John Mansbridge Swatton – Plod of the Met

My great-grandfather’s older brother was named John Mansbridge Swatton, Mansbridge being the maiden name of his mother, and he was born in Kings Somborne, a small village in rural Hampshire on 16th April 1847.

His father was a bricklayer and the family moved to Gosport in the 1850s when the massive fortress complex there was begun which must have drawn in building labour from all over the region.

Indeed, in the 1861 census John, then aged 13, is described as a public works labourer so I would guess he was working on one of the forts with his father at that time.

However, John must have decided relatively early on that following his father’s example and being a brickie wasn’t for him. In 1866 he had seen his younger brother leave home to join the Royal Navy and the following year John packed his bags and moved to London where, just a week before his 20th birthday he enlisted as a constable in the Metropolitan Police; Warrant No: 48283.

John Mansbridge Swatton

John Mansbridge Swatton

Following training, of the 19 regional divisions within the Met, he was assigned to “V” Division; Wandsworth. As per the instructions given to police officers, he was expected to live in the vicinity of his division and in the 1871 census he was living at 16 Blesborough Place, Pimlico – just over the river from Wandsworth, not far from Vauxhall Bridge and the Tate Gallery.

He was to remain a police constable in Wandsworth for the next 26 years.
During his time on the force, the police and criminal system in general would see many changes.

It was only the year after John joined the Met that Britain witnessed its last public executions.

In April 1868, Frances Kidder was the last woman to be hanged in public, outside Maidstone jail for the murder of her step-daughter. The following month saw the final public hanging in Britain when Fenian Michael Barrett was executed outside Newgate Prison for mass murder, having been found guilty of participating in the Clerkenwell Outrage, an explosion that killed 12 people outside Clerkenwell jail the previous year.
It was in the same year, 1868, that the policy of transportation to Australia was finally abolished which resulted in the incarceration of many more convicted criminals at home. One such place they were housed was Wandsworth Prison, in John’s Division, which was built in 1851 on the “Panopticon” design to enable the “separate system” to be used for 700 prisoners in individual cells, each with toilet facilities. The main part of the prison, having four wings radiating from the centre, was for male prisoners with a smaller separate building for females. From 1870, conditions at Wandsworth deteriorated when the toilets were removed from the cells to make room for extra prisoners and the practice of “slopping out” introduced which was to remain in force until 1996.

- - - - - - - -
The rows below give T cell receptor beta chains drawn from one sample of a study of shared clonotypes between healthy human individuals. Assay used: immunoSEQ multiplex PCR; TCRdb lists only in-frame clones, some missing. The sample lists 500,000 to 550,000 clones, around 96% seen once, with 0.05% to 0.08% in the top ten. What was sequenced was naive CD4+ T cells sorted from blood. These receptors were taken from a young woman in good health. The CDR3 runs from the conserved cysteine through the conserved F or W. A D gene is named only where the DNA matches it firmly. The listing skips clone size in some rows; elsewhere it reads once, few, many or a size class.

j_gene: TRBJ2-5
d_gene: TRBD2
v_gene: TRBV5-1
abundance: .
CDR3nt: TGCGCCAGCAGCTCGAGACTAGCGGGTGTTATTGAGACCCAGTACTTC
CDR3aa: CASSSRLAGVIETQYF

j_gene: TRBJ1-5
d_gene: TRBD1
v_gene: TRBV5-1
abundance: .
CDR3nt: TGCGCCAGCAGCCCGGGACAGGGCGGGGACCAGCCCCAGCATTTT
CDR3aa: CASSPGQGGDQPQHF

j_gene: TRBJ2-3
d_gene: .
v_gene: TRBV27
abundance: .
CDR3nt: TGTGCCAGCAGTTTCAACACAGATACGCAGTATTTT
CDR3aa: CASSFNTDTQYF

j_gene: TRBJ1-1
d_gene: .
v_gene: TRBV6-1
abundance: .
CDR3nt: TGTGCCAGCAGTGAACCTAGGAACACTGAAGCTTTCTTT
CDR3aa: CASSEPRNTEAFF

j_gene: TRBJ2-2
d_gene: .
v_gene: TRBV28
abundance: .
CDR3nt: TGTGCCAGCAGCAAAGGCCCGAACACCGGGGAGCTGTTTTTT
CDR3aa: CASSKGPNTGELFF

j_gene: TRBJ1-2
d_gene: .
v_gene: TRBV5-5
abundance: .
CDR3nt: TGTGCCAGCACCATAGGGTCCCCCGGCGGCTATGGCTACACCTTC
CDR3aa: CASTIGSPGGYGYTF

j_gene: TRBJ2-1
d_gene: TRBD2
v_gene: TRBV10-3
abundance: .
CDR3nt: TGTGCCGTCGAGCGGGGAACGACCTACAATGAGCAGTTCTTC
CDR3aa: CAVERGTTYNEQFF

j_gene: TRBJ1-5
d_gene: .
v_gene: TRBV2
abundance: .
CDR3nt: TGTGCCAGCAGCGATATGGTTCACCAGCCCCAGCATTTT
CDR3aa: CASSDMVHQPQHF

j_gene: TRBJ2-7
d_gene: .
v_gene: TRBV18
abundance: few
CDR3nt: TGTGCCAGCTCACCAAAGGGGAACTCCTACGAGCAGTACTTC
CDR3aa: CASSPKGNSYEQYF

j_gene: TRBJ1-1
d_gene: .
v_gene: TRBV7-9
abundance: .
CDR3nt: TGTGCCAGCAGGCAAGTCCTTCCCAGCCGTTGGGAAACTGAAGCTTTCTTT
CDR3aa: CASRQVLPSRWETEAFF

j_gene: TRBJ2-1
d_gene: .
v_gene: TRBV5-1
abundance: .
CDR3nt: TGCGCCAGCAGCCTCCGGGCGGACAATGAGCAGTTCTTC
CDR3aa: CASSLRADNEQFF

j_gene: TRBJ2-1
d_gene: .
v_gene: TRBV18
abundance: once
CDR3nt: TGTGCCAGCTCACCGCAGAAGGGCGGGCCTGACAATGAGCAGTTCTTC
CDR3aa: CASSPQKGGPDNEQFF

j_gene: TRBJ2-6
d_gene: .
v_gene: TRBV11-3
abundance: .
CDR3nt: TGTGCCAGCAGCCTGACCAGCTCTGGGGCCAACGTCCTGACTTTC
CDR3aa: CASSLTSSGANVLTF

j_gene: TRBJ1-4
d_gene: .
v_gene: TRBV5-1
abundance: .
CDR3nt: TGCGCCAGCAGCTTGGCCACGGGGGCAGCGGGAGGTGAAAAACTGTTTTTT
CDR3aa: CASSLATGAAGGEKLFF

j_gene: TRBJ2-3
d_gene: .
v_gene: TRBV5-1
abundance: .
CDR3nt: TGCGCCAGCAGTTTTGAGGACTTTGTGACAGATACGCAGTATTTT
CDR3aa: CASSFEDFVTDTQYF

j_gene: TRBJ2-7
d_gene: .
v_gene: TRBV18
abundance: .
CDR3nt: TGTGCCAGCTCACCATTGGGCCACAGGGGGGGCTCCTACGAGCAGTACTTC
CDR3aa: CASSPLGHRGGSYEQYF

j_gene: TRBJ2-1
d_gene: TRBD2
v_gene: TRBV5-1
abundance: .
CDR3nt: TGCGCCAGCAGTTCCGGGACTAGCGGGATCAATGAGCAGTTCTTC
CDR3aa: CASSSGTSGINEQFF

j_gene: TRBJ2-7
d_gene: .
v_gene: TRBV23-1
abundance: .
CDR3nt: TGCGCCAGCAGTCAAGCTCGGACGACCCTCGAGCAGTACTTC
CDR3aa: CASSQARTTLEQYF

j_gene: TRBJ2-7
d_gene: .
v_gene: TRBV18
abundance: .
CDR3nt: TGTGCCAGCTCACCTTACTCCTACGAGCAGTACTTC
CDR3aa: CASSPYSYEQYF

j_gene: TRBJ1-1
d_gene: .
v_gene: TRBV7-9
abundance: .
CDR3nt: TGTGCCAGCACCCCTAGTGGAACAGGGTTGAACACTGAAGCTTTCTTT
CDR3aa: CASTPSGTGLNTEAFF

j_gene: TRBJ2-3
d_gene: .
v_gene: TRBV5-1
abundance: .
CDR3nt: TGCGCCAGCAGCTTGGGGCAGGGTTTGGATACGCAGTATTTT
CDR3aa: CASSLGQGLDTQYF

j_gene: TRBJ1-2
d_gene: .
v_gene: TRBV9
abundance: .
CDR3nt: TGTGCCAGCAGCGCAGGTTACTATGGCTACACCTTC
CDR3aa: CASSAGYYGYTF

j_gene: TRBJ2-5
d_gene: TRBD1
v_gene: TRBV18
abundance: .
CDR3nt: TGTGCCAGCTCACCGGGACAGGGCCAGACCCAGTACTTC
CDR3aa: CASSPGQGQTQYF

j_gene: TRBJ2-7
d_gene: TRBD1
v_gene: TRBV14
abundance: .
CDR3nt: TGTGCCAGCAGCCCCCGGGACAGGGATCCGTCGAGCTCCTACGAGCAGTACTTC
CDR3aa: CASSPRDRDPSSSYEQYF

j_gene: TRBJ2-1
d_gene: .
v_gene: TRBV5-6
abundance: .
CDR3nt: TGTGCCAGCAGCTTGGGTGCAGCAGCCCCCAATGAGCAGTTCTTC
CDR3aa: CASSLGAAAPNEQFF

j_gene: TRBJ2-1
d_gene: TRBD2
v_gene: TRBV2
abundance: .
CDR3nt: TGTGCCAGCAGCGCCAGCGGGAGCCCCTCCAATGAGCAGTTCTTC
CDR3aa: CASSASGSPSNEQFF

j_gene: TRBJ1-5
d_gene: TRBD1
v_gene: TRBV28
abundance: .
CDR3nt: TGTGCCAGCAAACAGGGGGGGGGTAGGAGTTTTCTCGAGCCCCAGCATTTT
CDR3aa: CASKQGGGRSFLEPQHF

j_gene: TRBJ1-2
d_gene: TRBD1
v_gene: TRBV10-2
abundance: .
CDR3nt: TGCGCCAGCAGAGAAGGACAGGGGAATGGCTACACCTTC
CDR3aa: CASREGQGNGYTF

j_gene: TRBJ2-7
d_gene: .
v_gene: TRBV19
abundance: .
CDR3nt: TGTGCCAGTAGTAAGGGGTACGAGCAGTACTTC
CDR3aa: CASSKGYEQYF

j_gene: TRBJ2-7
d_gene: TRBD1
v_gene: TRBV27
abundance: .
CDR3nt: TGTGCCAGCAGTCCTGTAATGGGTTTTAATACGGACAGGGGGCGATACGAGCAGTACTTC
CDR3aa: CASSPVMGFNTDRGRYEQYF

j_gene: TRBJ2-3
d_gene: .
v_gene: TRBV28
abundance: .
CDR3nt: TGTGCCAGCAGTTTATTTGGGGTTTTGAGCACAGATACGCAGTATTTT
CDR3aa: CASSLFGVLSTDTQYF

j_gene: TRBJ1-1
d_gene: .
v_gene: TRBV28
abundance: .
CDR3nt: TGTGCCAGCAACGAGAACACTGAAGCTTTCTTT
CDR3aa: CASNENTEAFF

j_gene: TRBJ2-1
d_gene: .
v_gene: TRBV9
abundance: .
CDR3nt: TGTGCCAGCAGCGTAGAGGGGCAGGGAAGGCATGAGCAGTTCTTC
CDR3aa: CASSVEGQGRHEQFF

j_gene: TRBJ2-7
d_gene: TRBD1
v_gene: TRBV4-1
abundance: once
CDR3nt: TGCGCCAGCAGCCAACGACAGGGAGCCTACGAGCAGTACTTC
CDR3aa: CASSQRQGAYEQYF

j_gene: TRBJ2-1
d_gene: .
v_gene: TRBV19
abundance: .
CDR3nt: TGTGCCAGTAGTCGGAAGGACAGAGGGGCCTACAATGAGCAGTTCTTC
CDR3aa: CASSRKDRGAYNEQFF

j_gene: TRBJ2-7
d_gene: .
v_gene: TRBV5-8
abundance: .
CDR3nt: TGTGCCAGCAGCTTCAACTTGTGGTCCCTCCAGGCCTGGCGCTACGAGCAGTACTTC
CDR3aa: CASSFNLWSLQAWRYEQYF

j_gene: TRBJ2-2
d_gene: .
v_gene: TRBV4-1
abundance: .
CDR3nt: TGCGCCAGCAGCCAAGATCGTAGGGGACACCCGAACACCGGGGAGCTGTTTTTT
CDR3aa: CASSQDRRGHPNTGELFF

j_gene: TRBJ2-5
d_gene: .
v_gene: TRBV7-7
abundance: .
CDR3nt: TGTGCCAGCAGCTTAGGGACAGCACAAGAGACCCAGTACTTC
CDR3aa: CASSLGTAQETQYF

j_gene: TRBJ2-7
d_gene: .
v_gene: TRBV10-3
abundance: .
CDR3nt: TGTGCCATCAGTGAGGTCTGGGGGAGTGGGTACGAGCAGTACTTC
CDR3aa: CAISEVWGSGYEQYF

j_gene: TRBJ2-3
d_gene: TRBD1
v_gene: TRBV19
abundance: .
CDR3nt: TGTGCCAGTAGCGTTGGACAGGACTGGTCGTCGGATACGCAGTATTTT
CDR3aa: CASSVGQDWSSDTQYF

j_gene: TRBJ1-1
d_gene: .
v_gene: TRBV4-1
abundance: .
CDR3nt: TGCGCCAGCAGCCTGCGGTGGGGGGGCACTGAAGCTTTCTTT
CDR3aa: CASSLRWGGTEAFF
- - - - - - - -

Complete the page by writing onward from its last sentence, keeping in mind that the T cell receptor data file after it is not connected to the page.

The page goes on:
Considering what the daily routine would have been like for a “bobby” on the beat in the 1870s and 80s I guess it could be characterised as a mix of tedium and violence. Police constables had prescribed “beats” that they walked every day at a prescribed pace with their behaviour and performance carefully monitored – it must have been a pretty boring routine. But that seems to have been regularly broken up by violence.

We think of London being a relatively violent city – it is indeed difficult to get away from the outrage and the horror presented on the news all the time about rising levels of violent crime in the city. But in reality, Victorian London was a MUCH more violent society. And the assaults on the police are a good indication of the level of that violence.
In 2017, police officers in the Met (a force numbering 31,000 officers) reported just over 2000 assaults on them, most of which resulted in no injury. In 1868, in a force that numbered under 8900 officers there were 1130 assaults leading to injury from what the wonderfully descriptive commissioner’s report described as “criminals of the most desperate and abandoned character”.

met police pc 1870It is not without reason that standard issue for officers patroling some of the rougher beats in London was a sword!

John resigned from the Metropolitan Police on 10 May 1893 whereupon it seems he chose to move back to Gosport. Once there he took over a pub, The Alma on Forton Road, with his son, George, working with him as a barman and living in the pub.

Finally, George took over the pub when John retired but John is still recorded in the census of 1911 as living at The Alma.

John died in Gosport in June 1915.

Sadly The Alma is with us no longer either. It ceased to be a pub in the 1990s and has since been demolished.

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